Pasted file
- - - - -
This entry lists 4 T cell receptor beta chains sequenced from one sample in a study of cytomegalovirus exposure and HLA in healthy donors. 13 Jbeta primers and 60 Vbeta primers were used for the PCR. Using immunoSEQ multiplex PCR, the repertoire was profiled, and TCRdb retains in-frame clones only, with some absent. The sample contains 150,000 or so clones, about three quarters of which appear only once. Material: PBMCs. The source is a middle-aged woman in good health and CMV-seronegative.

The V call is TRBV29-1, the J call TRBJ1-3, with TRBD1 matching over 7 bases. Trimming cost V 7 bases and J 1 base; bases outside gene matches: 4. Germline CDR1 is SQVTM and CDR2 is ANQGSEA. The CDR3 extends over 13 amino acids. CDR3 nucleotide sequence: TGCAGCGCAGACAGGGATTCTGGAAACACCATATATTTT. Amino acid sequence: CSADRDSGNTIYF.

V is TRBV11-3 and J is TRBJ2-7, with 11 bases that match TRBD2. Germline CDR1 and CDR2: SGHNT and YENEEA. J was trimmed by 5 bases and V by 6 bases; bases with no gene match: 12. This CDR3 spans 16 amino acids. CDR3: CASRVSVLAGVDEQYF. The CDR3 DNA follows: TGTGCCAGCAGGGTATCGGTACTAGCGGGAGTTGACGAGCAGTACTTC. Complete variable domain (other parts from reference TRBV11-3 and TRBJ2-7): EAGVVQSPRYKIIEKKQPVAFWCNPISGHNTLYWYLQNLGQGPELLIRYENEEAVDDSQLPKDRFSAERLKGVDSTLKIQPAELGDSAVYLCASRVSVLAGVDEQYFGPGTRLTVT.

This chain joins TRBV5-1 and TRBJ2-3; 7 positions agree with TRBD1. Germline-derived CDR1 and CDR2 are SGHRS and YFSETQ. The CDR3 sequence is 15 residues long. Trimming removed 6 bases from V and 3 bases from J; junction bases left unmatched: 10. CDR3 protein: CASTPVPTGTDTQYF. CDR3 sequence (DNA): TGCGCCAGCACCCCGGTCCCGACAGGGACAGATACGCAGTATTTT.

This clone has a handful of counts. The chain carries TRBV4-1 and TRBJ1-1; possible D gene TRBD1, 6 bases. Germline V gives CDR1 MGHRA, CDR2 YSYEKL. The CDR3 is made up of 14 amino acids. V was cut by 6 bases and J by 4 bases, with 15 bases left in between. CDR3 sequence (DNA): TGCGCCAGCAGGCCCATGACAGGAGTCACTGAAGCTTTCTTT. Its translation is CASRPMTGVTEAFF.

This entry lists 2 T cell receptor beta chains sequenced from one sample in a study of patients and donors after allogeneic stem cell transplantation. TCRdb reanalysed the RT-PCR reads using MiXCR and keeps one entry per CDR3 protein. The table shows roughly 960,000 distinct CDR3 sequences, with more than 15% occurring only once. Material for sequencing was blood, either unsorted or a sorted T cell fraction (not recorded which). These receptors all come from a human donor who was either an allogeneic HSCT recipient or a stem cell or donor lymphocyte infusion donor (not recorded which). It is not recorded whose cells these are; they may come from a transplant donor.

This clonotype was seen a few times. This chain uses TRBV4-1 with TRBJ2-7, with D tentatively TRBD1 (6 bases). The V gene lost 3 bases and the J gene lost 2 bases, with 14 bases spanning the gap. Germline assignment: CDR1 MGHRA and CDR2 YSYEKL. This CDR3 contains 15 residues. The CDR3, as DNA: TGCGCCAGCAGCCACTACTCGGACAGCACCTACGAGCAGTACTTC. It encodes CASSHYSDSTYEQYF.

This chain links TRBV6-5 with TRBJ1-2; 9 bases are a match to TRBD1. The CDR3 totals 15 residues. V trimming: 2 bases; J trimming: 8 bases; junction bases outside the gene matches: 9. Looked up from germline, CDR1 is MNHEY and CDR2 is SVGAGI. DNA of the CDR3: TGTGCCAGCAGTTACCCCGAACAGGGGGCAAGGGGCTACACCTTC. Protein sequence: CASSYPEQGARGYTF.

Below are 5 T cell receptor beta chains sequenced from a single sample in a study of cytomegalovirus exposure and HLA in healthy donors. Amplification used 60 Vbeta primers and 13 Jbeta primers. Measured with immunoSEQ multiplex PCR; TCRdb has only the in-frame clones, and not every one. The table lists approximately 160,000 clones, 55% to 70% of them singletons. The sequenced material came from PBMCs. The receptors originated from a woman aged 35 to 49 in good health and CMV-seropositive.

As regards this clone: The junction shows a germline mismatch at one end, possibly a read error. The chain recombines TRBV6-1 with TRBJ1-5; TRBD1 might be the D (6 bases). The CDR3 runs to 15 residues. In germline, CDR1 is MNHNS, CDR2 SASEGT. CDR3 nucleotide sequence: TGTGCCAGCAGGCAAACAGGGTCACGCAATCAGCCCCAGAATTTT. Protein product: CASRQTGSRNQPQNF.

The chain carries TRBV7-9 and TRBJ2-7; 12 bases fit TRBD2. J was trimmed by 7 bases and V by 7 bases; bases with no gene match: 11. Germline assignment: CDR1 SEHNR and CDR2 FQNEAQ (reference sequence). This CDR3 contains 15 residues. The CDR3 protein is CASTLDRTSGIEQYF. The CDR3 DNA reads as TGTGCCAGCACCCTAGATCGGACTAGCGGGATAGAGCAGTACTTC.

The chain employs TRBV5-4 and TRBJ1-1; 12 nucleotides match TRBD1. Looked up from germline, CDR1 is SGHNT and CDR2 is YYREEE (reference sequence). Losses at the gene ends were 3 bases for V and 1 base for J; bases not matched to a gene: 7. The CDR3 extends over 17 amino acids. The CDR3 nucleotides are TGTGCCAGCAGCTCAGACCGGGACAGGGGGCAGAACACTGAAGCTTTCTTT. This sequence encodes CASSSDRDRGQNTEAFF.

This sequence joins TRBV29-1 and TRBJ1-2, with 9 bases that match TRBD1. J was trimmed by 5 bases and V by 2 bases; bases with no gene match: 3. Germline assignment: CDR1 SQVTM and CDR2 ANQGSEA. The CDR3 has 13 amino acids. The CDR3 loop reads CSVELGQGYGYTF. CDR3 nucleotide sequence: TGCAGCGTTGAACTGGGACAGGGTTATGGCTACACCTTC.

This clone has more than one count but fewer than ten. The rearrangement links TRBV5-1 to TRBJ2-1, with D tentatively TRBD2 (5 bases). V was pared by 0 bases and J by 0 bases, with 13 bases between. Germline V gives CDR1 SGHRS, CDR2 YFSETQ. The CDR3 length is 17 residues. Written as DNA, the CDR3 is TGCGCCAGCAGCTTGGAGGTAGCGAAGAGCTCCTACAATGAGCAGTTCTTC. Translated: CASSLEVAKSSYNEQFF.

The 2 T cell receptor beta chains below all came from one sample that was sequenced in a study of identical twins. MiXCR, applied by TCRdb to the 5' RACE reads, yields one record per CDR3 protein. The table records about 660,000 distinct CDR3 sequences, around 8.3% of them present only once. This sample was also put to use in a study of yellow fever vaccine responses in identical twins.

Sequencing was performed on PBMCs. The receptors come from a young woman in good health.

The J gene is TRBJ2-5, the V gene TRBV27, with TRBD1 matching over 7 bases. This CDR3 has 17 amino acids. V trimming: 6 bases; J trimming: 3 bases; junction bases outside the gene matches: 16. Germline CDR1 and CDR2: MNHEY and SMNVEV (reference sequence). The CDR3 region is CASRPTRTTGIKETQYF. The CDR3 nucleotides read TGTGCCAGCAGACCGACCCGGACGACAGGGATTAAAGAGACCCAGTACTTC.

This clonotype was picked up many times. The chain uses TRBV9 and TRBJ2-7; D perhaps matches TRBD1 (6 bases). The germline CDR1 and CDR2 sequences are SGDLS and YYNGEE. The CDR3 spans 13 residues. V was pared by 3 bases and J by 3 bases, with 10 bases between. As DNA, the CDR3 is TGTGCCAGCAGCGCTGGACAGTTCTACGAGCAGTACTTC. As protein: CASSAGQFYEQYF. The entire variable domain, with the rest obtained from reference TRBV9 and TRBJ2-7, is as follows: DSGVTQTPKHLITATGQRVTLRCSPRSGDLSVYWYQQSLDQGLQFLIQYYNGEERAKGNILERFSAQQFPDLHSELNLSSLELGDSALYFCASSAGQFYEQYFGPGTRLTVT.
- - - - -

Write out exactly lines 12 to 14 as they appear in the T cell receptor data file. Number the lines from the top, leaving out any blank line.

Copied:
The chain employs TRBV5-4 and TRBJ1-1; 12 nucleotides match TRBD1. Looked up from germline, CDR1 is SGHNT and CDR2 is YYREEE (reference sequence). Losses at the gene ends were 3 bases for V and 1 base for J; bases not matched to a gene: 7. The CDR3 extends over 17 amino acids. The CDR3 nucleotides are TGTGCCAGCAGCTCAGACCGGGACAGGGGGCAGAACACTGAAGCTTTCTTT. This sequence encodes CASSSDRDRGQNTEAFF.

This sequence joins TRBV29-1 and TRBJ1-2, with 9 bases that match TRBD1. J was trimmed by 5 bases and V by 2 bases; bases with no gene match: 3. Germline assignment: CDR1 SQVTM and CDR2 ANQGSEA. The CDR3 has 13 amino acids. The CDR3 loop reads CSVELGQGYGYTF. CDR3 nucleotide sequence: TGCAGCGTTGAACTGGGACAGGGTTATGGCTACACCTTC.

This clone has more than one count but fewer than ten. The rearrangement links TRBV5-1 to TRBJ2-1, with D tentatively TRBD2 (5 bases). V was pared by 0 bases and J by 0 bases, with 13 bases between. Germline V gives CDR1 SGHRS, CDR2 YFSETQ. The CDR3 length is 17 residues. Written as DNA, the CDR3 is TGCGCCAGCAGCTTGGAGGTAGCGAAGAGCTCCTACAATGAGCAGTTCTTC. Translated: CASSLEVAKSSYNEQFF.